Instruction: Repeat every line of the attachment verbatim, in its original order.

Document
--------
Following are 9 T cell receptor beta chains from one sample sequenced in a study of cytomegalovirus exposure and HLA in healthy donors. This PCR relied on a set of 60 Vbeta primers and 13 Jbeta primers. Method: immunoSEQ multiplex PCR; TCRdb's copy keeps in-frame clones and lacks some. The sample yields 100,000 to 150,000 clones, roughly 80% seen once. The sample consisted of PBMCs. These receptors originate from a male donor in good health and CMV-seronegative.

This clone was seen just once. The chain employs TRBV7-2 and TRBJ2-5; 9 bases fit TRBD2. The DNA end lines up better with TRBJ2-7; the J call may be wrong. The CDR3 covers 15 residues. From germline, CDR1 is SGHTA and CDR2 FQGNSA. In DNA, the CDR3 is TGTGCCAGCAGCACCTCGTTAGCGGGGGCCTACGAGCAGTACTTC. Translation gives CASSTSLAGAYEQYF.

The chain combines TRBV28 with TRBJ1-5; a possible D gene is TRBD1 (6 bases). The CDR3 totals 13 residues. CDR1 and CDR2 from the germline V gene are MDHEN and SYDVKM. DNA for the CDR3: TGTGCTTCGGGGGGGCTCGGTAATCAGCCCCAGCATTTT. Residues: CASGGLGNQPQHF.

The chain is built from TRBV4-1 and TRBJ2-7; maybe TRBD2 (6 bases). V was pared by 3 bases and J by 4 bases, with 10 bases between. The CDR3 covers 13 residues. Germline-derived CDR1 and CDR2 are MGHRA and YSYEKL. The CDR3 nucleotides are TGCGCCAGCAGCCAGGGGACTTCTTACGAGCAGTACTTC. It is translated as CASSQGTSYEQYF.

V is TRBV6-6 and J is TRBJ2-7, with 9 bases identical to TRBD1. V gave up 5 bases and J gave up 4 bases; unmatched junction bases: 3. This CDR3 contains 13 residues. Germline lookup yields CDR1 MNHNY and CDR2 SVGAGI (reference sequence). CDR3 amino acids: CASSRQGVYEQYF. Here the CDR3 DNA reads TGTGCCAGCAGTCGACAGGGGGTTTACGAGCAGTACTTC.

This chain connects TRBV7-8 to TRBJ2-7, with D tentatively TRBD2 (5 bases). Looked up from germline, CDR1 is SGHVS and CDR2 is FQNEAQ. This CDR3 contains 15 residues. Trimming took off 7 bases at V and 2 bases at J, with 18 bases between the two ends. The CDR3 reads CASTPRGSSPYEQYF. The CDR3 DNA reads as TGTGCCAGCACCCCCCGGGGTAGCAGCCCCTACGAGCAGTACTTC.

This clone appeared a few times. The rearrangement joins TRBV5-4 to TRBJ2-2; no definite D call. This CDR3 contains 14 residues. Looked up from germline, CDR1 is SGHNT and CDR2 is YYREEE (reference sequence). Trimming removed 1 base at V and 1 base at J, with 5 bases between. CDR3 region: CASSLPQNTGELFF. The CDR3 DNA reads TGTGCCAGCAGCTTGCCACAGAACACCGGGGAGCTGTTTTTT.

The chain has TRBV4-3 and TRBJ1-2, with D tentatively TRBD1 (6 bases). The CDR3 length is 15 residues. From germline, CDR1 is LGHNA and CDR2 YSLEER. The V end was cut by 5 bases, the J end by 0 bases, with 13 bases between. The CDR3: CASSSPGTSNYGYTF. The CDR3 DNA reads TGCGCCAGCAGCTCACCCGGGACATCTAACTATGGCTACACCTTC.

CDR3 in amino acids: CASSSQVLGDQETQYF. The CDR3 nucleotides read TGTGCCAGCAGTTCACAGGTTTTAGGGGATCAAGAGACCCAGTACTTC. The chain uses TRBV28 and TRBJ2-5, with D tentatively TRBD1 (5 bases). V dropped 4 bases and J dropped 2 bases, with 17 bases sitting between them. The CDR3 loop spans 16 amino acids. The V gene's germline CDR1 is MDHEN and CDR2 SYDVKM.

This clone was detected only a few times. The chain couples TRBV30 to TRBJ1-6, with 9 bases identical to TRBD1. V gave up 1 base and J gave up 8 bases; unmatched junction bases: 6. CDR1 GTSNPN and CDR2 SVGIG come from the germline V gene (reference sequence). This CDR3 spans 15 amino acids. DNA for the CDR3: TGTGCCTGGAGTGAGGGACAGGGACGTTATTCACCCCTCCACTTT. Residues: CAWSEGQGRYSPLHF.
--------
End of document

Following are 9 T cell receptor beta chains from one sample sequenced in a study of cytomegalovirus exposure and HLA in healthy donors. This PCR relied on a set of 60 Vbeta primers and 13 Jbeta primers. Method: immunoSEQ multiplex PCR; TCRdb's copy keeps in-frame clones and lacks some. The sample yields 100,000 to 150,000 clones, roughly 80% seen once. The sample consisted of PBMCs. These receptors originate from a male donor in good health and CMV-seronegative.

This clone was seen just once. The chain employs TRBV7-2 and TRBJ2-5; 9 bases fit TRBD2. The DNA end lines up better with TRBJ2-7; the J call may be wrong. The CDR3 covers 15 residues. From germline, CDR1 is SGHTA and CDR2 FQGNSA. In DNA, the CDR3 is TGTGCCAGCAGCACCTCGTTAGCGGGGGCCTACGAGCAGTACTTC. Translation gives CASSTSLAGAYEQYF.

The chain combines TRBV28 with TRBJ1-5; a possible D gene is TRBD1 (6 bases). The CDR3 totals 13 residues. CDR1 and CDR2 from the germline V gene are MDHEN and SYDVKM. DNA for the CDR3: TGTGCTTCGGGGGGGCTCGGTAATCAGCCCCAGCATTTT. Residues: CASGGLGNQPQHF.

The chain is built from TRBV4-1 and TRBJ2-7; maybe TRBD2 (6 bases). V was pared by 3 bases and J by 4 bases, with 10 bases between. The CDR3 covers 13 residues. Germline-derived CDR1 and CDR2 are MGHRA and YSYEKL. The CDR3 nucleotides are TGCGCCAGCAGCCAGGGGACTTCTTACGAGCAGTACTTC. It is translated as CASSQGTSYEQYF.

V is TRBV6-6 and J is TRBJ2-7, with 9 bases identical to TRBD1. V gave up 5 bases and J gave up 4 bases; unmatched junction bases: 3. This CDR3 contains 13 residues. Germline lookup yields CDR1 MNHNY and CDR2 SVGAGI (reference sequence). CDR3 amino acids: CASSRQGVYEQYF. Here the CDR3 DNA reads TGTGCCAGCAGTCGACAGGGGGTTTACGAGCAGTACTTC.

This chain connects TRBV7-8 to TRBJ2-7, with D tentatively TRBD2 (5 bases). Looked up from germline, CDR1 is SGHVS and CDR2 is FQNEAQ. This CDR3 contains 15 residues. Trimming took off 7 bases at V and 2 bases at J, with 18 bases between the two ends. The CDR3 reads CASTPRGSSPYEQYF. The CDR3 DNA reads as TGTGCCAGCACCCCCCGGGGTAGCAGCCCCTACGAGCAGTACTTC.

This clone appeared a few times. The rearrangement joins TRBV5-4 to TRBJ2-2; no definite D call. This CDR3 contains 14 residues. Looked up from germline, CDR1 is SGHNT and CDR2 is YYREEE (reference sequence). Trimming removed 1 base at V and 1 base at J, with 5 bases between. CDR3 region: CASSLPQNTGELFF. The CDR3 DNA reads TGTGCCAGCAGCTTGCCACAGAACACCGGGGAGCTGTTTTTT.

The chain has TRBV4-3 and TRBJ1-2, with D tentatively TRBD1 (6 bases). The CDR3 length is 15 residues. From germline, CDR1 is LGHNA and CDR2 YSLEER. The V end was cut by 5 bases, the J end by 0 bases, with 13 bases between. The CDR3: CASSSPGTSNYGYTF. The CDR3 DNA reads TGCGCCAGCAGCTCACCCGGGACATCTAACTATGGCTACACCTTC.

CDR3 in amino acids: CASSSQVLGDQETQYF. The CDR3 nucleotides read TGTGCCAGCAGTTCACAGGTTTTAGGGGATCAAGAGACCCAGTACTTC. The chain uses TRBV28 and TRBJ2-5, with D tentatively TRBD1 (5 bases). V dropped 4 bases and J dropped 2 bases, with 17 bases sitting between them. The CDR3 loop spans 16 amino acids. The V gene's germline CDR1 is MDHEN and CDR2 SYDVKM.

This clone was detected only a few times. The chain couples TRBV30 to TRBJ1-6, with 9 bases identical to TRBD1. V gave up 1 base and J gave up 8 bases; unmatched junction bases: 6. CDR1 GTSNPN and CDR2 SVGIG come from the germline V gene (reference sequence). This CDR3 spans 15 amino acids. DNA for the CDR3: TGTGCCTGGAGTGAGGGACAGGGACGTTATTCACCCCTCCACTTT. Residues: CAWSEGQGRYSPLHF.